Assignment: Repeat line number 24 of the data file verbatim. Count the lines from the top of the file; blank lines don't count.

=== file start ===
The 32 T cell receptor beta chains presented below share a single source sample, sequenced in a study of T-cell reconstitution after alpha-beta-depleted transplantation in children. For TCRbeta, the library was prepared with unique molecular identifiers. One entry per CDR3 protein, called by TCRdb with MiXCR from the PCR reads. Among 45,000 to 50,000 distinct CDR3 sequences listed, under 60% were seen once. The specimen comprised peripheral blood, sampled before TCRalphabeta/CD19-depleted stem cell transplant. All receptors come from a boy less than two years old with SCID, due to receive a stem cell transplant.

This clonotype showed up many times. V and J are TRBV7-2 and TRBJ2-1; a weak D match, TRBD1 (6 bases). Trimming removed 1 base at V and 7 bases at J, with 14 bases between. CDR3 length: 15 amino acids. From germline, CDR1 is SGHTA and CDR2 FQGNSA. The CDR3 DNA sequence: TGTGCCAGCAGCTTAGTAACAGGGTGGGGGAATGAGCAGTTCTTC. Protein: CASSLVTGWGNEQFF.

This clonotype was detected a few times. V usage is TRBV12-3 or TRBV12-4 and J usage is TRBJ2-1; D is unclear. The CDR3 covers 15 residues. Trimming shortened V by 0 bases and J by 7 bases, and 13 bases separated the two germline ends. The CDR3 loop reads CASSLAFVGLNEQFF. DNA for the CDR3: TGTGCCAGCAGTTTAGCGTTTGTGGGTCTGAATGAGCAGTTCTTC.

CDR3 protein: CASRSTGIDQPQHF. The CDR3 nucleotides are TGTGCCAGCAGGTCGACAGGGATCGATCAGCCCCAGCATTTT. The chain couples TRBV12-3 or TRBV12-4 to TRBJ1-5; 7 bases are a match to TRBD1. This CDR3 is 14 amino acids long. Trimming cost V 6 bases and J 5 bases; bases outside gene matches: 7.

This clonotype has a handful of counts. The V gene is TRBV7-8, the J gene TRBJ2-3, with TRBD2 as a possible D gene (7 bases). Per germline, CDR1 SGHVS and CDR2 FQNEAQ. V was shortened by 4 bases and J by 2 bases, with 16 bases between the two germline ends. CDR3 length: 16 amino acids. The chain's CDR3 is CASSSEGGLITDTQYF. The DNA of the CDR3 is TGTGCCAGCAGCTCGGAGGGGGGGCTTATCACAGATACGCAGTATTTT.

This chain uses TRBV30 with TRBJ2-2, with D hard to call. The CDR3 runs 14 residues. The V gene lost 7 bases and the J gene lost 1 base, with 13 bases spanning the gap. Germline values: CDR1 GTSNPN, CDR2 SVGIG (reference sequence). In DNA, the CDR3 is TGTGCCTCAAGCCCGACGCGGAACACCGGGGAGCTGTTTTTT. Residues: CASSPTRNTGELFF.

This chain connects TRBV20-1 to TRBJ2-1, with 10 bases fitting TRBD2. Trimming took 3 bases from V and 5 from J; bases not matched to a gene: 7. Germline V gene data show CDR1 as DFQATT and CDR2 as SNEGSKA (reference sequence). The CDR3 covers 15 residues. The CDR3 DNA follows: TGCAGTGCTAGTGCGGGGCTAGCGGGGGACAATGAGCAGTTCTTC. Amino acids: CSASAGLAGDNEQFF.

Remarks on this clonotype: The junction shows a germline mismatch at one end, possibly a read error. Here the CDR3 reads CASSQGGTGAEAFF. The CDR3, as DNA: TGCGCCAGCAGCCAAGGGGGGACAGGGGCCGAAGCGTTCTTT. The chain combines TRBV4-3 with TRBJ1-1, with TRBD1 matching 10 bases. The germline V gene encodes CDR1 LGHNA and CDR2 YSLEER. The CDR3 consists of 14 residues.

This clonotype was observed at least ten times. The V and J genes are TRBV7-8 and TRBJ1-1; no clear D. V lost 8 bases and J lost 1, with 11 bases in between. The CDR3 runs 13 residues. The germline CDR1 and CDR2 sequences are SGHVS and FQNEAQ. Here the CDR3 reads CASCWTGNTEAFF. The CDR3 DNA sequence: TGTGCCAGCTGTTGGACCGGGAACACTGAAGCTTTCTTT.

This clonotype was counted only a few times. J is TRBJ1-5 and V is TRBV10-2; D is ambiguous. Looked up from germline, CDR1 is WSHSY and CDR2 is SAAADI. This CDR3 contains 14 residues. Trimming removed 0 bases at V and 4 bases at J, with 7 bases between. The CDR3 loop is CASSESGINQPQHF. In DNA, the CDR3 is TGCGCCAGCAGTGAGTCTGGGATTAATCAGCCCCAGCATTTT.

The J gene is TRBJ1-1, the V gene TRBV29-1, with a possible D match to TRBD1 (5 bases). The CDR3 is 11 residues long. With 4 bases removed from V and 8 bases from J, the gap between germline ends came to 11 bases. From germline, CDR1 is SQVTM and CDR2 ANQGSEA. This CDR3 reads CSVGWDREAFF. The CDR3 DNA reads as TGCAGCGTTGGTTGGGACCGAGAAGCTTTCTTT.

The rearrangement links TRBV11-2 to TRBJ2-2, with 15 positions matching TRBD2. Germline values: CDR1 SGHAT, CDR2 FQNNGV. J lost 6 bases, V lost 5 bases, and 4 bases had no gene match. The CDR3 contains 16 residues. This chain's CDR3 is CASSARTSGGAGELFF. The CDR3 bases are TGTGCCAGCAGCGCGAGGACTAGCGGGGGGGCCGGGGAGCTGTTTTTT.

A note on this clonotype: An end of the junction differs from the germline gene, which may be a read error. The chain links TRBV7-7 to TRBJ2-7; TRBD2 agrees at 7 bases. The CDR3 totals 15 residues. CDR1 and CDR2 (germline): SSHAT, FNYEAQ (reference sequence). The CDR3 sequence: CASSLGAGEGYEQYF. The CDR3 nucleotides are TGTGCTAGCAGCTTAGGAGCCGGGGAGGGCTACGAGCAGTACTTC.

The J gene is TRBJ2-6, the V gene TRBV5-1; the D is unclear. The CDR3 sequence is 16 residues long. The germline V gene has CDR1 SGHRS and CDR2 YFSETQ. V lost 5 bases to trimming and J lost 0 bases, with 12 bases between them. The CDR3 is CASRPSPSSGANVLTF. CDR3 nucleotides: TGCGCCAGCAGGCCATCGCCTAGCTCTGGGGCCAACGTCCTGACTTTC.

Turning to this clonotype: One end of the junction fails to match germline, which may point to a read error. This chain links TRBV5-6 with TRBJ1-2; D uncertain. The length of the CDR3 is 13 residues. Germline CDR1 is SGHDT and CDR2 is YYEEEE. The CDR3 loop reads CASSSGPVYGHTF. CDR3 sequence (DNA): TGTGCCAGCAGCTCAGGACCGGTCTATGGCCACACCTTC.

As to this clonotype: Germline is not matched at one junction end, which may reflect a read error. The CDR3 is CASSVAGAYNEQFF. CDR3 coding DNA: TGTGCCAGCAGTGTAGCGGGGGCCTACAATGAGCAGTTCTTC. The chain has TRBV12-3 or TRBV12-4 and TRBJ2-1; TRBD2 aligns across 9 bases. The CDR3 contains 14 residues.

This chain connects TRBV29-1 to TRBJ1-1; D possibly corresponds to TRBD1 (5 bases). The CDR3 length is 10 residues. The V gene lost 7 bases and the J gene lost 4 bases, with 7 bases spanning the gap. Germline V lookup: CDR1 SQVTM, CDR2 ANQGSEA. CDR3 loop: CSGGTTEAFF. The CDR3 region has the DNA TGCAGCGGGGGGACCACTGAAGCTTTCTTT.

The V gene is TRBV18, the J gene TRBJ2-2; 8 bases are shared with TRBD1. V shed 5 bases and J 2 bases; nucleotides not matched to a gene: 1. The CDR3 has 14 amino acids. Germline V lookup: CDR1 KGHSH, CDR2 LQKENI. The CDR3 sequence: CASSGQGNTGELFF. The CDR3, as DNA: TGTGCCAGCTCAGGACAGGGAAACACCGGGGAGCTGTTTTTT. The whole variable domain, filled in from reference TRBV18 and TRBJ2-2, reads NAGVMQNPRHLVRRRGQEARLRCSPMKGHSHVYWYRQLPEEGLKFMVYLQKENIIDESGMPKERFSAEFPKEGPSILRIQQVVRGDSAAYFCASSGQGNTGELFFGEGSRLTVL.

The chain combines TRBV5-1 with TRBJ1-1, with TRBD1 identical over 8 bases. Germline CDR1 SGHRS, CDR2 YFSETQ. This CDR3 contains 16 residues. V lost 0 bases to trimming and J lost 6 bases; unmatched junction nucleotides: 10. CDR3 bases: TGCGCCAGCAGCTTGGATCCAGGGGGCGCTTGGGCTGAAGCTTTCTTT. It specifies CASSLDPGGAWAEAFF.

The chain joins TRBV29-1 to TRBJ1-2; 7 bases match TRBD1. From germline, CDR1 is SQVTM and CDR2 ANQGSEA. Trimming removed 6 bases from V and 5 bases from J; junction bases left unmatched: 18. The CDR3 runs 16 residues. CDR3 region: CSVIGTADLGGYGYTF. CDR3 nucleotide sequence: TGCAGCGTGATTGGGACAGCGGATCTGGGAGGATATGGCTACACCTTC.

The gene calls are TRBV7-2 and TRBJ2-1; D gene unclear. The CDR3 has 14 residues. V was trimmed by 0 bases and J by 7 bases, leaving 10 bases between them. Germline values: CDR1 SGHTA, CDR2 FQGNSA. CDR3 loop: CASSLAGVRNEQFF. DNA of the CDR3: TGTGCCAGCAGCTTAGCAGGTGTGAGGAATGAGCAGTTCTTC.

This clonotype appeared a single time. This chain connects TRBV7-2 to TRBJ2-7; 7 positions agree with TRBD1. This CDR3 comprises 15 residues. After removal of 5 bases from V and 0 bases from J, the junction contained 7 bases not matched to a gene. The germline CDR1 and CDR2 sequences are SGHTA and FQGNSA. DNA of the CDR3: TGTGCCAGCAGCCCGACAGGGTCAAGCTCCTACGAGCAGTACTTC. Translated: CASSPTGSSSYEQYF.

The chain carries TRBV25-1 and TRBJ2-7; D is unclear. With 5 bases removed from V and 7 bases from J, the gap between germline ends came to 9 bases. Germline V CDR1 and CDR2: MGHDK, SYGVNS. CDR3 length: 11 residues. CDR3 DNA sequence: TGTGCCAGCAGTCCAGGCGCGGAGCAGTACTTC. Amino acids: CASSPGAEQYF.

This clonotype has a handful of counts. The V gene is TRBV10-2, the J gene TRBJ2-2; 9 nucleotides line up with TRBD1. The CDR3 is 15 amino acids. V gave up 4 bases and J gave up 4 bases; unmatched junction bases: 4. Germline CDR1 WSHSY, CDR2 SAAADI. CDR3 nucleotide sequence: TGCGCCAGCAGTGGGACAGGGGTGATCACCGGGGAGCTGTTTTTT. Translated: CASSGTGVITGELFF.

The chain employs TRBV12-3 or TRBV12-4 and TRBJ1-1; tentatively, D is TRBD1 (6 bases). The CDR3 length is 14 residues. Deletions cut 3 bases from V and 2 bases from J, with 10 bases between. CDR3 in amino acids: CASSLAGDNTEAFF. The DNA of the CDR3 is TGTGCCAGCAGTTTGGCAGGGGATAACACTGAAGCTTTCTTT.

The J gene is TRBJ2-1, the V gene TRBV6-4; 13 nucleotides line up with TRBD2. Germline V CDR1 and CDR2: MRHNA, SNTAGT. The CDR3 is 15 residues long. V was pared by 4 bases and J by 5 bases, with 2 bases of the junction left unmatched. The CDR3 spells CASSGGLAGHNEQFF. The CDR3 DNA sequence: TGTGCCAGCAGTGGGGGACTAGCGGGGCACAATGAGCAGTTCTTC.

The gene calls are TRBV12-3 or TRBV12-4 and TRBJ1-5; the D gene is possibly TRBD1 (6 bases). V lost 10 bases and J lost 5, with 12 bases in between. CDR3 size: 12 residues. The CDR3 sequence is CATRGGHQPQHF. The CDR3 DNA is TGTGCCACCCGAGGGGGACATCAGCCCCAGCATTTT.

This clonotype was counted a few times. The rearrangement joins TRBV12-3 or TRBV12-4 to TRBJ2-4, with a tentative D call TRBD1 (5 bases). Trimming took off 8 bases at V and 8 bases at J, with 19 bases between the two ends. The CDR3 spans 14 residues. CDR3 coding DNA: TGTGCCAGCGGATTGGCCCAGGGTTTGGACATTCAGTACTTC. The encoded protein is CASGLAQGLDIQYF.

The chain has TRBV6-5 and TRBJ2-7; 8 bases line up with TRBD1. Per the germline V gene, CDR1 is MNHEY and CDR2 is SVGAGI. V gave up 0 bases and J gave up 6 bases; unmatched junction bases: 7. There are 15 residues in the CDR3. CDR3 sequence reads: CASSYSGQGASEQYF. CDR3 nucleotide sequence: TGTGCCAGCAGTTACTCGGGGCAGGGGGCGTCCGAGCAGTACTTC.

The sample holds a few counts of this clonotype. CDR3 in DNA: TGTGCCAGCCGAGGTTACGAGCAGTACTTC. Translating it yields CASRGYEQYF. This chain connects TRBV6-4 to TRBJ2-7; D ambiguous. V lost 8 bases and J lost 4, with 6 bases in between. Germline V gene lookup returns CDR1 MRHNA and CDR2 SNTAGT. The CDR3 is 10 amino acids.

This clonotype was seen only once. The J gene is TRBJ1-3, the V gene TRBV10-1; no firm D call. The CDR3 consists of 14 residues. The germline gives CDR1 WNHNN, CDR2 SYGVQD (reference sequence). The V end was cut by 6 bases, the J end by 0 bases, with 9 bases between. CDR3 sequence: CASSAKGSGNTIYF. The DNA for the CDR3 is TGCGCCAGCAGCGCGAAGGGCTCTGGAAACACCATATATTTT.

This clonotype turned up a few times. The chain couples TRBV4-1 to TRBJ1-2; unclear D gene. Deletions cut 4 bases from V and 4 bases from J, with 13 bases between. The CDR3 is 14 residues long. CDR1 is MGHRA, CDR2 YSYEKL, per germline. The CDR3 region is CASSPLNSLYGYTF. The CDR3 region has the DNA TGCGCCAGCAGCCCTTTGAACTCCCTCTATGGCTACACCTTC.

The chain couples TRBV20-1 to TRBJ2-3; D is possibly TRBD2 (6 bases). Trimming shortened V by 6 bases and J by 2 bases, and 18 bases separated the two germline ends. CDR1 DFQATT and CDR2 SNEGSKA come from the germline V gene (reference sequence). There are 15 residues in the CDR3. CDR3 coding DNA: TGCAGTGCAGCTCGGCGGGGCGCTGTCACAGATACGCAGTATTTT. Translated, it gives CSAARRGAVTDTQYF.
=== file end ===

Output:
This clonotype has a handful of counts. The V gene is TRBV10-2, the J gene TRBJ2-2; 9 nucleotides line up with TRBD1. The CDR3 is 15 amino acids. V gave up 4 bases and J gave up 4 bases; unmatched junction bases: 4. Germline CDR1 WSHSY, CDR2 SAAADI. CDR3 nucleotide sequence: TGCGCCAGCAGTGGGACAGGGGTGATCACCGGGGAGCTGTTTTTT. Translated: CASSGTGVITGELFF.